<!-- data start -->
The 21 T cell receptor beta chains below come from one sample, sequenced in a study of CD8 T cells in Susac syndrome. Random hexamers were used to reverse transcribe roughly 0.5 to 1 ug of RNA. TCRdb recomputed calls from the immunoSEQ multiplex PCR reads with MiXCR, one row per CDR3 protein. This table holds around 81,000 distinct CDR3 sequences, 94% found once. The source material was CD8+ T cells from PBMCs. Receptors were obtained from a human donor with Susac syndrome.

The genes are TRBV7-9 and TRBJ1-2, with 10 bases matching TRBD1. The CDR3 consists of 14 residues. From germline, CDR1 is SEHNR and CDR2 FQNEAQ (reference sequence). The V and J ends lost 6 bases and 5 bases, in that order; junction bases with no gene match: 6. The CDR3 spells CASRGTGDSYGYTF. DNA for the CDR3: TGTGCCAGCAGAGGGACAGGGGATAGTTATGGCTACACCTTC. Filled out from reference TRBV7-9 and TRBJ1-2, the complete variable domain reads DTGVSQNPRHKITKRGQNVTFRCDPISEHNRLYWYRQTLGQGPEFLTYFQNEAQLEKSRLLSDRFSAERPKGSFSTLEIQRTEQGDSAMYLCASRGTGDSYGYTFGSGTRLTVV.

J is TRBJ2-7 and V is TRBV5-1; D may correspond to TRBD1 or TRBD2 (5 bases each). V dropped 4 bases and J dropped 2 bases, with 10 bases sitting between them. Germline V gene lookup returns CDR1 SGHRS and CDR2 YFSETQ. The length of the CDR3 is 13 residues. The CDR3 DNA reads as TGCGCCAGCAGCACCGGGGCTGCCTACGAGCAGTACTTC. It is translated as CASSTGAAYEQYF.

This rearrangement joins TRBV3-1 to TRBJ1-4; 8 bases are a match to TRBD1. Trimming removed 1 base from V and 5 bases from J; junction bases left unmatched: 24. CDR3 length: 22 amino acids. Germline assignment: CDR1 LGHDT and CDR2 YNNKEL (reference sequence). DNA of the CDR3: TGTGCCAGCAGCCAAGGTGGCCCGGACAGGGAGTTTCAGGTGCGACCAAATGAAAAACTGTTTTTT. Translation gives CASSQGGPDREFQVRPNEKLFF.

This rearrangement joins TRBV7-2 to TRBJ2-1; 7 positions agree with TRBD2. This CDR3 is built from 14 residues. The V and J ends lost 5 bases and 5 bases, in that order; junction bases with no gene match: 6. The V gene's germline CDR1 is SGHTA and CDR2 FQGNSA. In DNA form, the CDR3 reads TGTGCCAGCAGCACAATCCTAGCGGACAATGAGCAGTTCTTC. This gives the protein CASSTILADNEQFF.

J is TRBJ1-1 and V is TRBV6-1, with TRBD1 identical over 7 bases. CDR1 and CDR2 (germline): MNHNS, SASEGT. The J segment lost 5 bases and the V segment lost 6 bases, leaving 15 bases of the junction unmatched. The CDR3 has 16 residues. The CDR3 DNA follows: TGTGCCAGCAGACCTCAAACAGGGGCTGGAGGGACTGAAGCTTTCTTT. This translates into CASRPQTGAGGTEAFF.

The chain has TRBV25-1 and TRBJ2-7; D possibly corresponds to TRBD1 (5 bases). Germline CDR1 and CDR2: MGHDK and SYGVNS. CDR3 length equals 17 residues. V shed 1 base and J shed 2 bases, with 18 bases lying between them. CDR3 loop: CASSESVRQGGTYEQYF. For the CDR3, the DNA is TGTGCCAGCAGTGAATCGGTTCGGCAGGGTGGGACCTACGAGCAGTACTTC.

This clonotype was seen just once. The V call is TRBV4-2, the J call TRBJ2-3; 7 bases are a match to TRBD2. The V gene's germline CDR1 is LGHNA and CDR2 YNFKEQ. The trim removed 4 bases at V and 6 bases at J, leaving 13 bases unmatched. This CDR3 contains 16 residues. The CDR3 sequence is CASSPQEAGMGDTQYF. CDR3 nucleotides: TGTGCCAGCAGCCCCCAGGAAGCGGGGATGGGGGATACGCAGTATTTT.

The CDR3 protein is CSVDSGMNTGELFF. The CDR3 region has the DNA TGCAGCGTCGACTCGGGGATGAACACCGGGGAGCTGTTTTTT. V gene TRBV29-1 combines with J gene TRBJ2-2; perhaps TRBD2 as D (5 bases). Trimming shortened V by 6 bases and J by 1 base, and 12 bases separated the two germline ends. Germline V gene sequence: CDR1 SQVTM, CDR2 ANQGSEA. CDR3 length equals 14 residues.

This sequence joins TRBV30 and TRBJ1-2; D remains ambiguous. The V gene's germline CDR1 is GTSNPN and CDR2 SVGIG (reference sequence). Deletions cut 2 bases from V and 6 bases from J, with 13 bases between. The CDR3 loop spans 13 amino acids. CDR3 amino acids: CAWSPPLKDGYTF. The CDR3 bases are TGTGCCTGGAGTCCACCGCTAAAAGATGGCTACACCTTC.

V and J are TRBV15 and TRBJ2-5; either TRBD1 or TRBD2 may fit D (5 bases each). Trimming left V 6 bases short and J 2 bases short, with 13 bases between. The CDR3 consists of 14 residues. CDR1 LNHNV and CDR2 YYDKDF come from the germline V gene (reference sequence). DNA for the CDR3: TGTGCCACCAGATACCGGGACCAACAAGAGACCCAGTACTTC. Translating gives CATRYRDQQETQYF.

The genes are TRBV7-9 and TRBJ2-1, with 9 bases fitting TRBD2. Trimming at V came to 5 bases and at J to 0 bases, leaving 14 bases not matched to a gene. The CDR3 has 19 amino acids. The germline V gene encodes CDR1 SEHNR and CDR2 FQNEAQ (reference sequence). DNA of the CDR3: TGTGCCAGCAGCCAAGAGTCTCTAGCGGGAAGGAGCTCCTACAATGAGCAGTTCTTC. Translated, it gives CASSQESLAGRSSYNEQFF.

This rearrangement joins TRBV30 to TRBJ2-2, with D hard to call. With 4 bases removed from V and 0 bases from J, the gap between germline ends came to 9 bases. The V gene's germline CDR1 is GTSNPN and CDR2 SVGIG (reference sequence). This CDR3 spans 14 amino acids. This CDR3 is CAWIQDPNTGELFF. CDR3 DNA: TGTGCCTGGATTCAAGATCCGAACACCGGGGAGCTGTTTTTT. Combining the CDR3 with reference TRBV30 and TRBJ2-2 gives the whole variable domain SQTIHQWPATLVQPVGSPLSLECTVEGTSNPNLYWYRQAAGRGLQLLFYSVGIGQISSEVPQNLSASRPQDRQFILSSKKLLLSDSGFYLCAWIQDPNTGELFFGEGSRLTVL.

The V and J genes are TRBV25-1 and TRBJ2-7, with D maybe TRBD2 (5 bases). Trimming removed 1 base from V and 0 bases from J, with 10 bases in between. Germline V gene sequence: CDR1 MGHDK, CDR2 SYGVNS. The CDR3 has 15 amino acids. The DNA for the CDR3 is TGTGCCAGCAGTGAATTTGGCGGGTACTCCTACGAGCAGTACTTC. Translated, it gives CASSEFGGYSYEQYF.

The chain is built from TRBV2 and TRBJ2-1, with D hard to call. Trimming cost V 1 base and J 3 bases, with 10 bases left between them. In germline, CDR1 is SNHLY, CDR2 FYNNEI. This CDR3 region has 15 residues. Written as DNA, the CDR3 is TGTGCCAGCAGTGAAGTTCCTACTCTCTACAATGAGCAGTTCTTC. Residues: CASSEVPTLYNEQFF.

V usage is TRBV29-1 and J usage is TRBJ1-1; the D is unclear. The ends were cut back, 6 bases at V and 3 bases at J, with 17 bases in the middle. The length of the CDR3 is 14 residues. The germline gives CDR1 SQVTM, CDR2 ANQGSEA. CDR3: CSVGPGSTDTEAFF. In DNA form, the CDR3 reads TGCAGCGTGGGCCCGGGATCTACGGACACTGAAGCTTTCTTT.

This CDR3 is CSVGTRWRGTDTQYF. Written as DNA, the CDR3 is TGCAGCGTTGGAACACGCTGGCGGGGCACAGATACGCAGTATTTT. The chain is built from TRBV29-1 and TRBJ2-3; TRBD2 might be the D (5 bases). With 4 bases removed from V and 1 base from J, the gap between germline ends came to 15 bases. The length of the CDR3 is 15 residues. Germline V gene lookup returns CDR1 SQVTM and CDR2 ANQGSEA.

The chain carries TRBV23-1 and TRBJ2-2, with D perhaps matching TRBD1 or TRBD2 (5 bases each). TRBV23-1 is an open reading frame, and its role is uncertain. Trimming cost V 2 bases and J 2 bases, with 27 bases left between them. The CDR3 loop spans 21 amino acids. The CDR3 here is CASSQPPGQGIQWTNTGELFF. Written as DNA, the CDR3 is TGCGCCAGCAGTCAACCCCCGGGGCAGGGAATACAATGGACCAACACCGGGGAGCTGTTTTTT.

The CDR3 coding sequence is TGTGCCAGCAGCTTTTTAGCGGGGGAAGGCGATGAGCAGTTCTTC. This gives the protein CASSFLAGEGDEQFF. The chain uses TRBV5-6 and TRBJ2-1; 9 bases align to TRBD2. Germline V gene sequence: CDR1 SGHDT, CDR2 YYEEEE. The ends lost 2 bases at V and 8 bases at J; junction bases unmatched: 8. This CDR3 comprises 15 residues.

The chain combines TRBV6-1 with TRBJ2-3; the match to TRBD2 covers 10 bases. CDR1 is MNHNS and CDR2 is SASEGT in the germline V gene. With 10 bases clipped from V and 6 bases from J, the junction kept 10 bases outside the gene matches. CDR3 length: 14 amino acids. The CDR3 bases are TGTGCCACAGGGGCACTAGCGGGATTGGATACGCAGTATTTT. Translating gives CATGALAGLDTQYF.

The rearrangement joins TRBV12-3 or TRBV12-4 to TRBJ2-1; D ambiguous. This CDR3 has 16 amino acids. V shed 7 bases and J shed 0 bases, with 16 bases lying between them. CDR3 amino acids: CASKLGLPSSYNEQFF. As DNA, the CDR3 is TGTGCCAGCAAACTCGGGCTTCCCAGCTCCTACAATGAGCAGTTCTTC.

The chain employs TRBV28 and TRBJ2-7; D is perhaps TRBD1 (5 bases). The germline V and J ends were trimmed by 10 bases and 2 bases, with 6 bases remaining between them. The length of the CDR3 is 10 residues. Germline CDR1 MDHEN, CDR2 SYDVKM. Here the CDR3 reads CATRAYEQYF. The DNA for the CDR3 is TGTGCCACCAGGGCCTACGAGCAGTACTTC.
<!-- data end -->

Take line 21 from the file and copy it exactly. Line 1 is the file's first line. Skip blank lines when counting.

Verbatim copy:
The rearrangement joins TRBV12-3 or TRBV12-4 to TRBJ2-1; D ambiguous. This CDR3 has 16 amino acids. V shed 7 bases and J shed 0 bases, with 16 bases lying between them. CDR3 amino acids: CASKLGLPSSYNEQFF. As DNA, the CDR3 is TGTGCCAGCAAACTCGGGCTTCCCAGCTCCTACAATGAGCAGTTCTTC.